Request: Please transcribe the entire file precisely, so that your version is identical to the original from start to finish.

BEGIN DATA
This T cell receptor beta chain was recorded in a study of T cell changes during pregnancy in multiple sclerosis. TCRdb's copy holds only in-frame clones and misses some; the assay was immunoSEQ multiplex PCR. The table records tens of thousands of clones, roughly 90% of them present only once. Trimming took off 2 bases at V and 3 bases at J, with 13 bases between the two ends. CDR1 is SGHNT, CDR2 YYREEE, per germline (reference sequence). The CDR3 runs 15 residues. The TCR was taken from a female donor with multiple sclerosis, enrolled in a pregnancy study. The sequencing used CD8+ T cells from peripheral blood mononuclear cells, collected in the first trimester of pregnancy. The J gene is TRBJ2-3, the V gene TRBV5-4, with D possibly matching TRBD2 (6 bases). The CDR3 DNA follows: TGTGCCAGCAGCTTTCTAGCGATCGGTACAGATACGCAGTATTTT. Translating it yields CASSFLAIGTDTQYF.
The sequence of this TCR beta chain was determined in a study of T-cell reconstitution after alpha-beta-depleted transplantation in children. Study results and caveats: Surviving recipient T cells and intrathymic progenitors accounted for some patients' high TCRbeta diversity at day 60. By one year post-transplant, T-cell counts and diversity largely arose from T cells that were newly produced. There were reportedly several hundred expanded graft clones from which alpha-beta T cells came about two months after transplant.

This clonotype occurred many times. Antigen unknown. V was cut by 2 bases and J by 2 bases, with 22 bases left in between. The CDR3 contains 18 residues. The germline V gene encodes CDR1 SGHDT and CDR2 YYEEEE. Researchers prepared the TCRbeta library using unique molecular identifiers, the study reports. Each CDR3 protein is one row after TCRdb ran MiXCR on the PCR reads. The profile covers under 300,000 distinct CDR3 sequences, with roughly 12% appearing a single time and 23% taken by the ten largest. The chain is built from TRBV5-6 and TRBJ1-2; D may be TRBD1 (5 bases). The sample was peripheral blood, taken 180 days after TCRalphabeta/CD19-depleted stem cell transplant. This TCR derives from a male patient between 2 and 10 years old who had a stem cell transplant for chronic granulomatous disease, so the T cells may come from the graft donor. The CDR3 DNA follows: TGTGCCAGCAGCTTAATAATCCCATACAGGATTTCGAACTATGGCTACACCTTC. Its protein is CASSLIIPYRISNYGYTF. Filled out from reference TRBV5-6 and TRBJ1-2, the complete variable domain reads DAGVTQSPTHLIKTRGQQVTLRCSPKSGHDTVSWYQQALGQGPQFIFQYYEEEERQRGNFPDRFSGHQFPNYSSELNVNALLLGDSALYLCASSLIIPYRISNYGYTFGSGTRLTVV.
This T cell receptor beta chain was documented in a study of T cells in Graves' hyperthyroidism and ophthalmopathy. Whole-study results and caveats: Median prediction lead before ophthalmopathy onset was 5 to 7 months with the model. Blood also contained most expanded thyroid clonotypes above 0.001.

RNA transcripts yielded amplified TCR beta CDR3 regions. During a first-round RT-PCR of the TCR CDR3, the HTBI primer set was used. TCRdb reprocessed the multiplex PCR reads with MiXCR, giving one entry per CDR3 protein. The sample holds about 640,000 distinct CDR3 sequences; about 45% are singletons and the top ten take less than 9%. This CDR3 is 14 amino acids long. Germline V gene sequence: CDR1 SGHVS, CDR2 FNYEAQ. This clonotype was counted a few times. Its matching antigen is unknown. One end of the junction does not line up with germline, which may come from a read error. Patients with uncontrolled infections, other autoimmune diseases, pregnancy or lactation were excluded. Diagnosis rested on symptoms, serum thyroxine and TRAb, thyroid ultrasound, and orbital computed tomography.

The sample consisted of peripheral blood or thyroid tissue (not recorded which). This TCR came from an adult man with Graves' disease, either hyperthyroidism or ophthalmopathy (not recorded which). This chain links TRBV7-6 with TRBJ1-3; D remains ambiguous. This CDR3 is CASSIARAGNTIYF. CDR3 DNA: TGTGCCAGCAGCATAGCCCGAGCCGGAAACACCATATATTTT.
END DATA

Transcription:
This T cell receptor beta chain was recorded in a study of T cell changes during pregnancy in multiple sclerosis. TCRdb's copy holds only in-frame clones and misses some; the assay was immunoSEQ multiplex PCR. The table records tens of thousands of clones, roughly 90% of them present only once. Trimming took off 2 bases at V and 3 bases at J, with 13 bases between the two ends. CDR1 is SGHNT, CDR2 YYREEE, per germline (reference sequence). The CDR3 runs 15 residues. The TCR was taken from a female donor with multiple sclerosis, enrolled in a pregnancy study. The sequencing used CD8+ T cells from peripheral blood mononuclear cells, collected in the first trimester of pregnancy. The J gene is TRBJ2-3, the V gene TRBV5-4, with D possibly matching TRBD2 (6 bases). The CDR3 DNA follows: TGTGCCAGCAGCTTTCTAGCGATCGGTACAGATACGCAGTATTTT. Translating it yields CASSFLAIGTDTQYF.
The sequence of this TCR beta chain was determined in a study of T-cell reconstitution after alpha-beta-depleted transplantation in children. Study results and caveats: Surviving recipient T cells and intrathymic progenitors accounted for some patients' high TCRbeta diversity at day 60. By one year post-transplant, T-cell counts and diversity largely arose from T cells that were newly produced. There were reportedly several hundred expanded graft clones from which alpha-beta T cells came about two months after transplant.

This clonotype occurred many times. Antigen unknown. V was cut by 2 bases and J by 2 bases, with 22 bases left in between. The CDR3 contains 18 residues. The germline V gene encodes CDR1 SGHDT and CDR2 YYEEEE. Researchers prepared the TCRbeta library using unique molecular identifiers, the study reports. Each CDR3 protein is one row after TCRdb ran MiXCR on the PCR reads. The profile covers under 300,000 distinct CDR3 sequences, with roughly 12% appearing a single time and 23% taken by the ten largest. The chain is built from TRBV5-6 and TRBJ1-2; D may be TRBD1 (5 bases). The sample was peripheral blood, taken 180 days after TCRalphabeta/CD19-depleted stem cell transplant. This TCR derives from a male patient between 2 and 10 years old who had a stem cell transplant for chronic granulomatous disease, so the T cells may come from the graft donor. The CDR3 DNA follows: TGTGCCAGCAGCTTAATAATCCCATACAGGATTTCGAACTATGGCTACACCTTC. Its protein is CASSLIIPYRISNYGYTF. Filled out from reference TRBV5-6 and TRBJ1-2, the complete variable domain reads DAGVTQSPTHLIKTRGQQVTLRCSPKSGHDTVSWYQQALGQGPQFIFQYYEEEERQRGNFPDRFSGHQFPNYSSELNVNALLLGDSALYLCASSLIIPYRISNYGYTFGSGTRLTVV.
This T cell receptor beta chain was documented in a study of T cells in Graves' hyperthyroidism and ophthalmopathy. Whole-study results and caveats: Median prediction lead before ophthalmopathy onset was 5 to 7 months with the model. Blood also contained most expanded thyroid clonotypes above 0.001.

RNA transcripts yielded amplified TCR beta CDR3 regions. During a first-round RT-PCR of the TCR CDR3, the HTBI primer set was used. TCRdb reprocessed the multiplex PCR reads with MiXCR, giving one entry per CDR3 protein. The sample holds about 640,000 distinct CDR3 sequences; about 45% are singletons and the top ten take less than 9%. This CDR3 is 14 amino acids long. Germline V gene sequence: CDR1 SGHVS, CDR2 FNYEAQ. This clonotype was counted a few times. Its matching antigen is unknown. One end of the junction does not line up with germline, which may come from a read error. Patients with uncontrolled infections, other autoimmune diseases, pregnancy or lactation were excluded. Diagnosis rested on symptoms, serum thyroxine and TRAb, thyroid ultrasound, and orbital computed tomography.

The sample consisted of peripheral blood or thyroid tissue (not recorded which). This TCR came from an adult man with Graves' disease, either hyperthyroidism or ophthalmopathy (not recorded which). This chain links TRBV7-6 with TRBJ1-3; D remains ambiguous. This CDR3 is CASSIARAGNTIYF. CDR3 DNA: TGTGCCAGCAGCATAGCCCGAGCCGGAAACACCATATATTTT.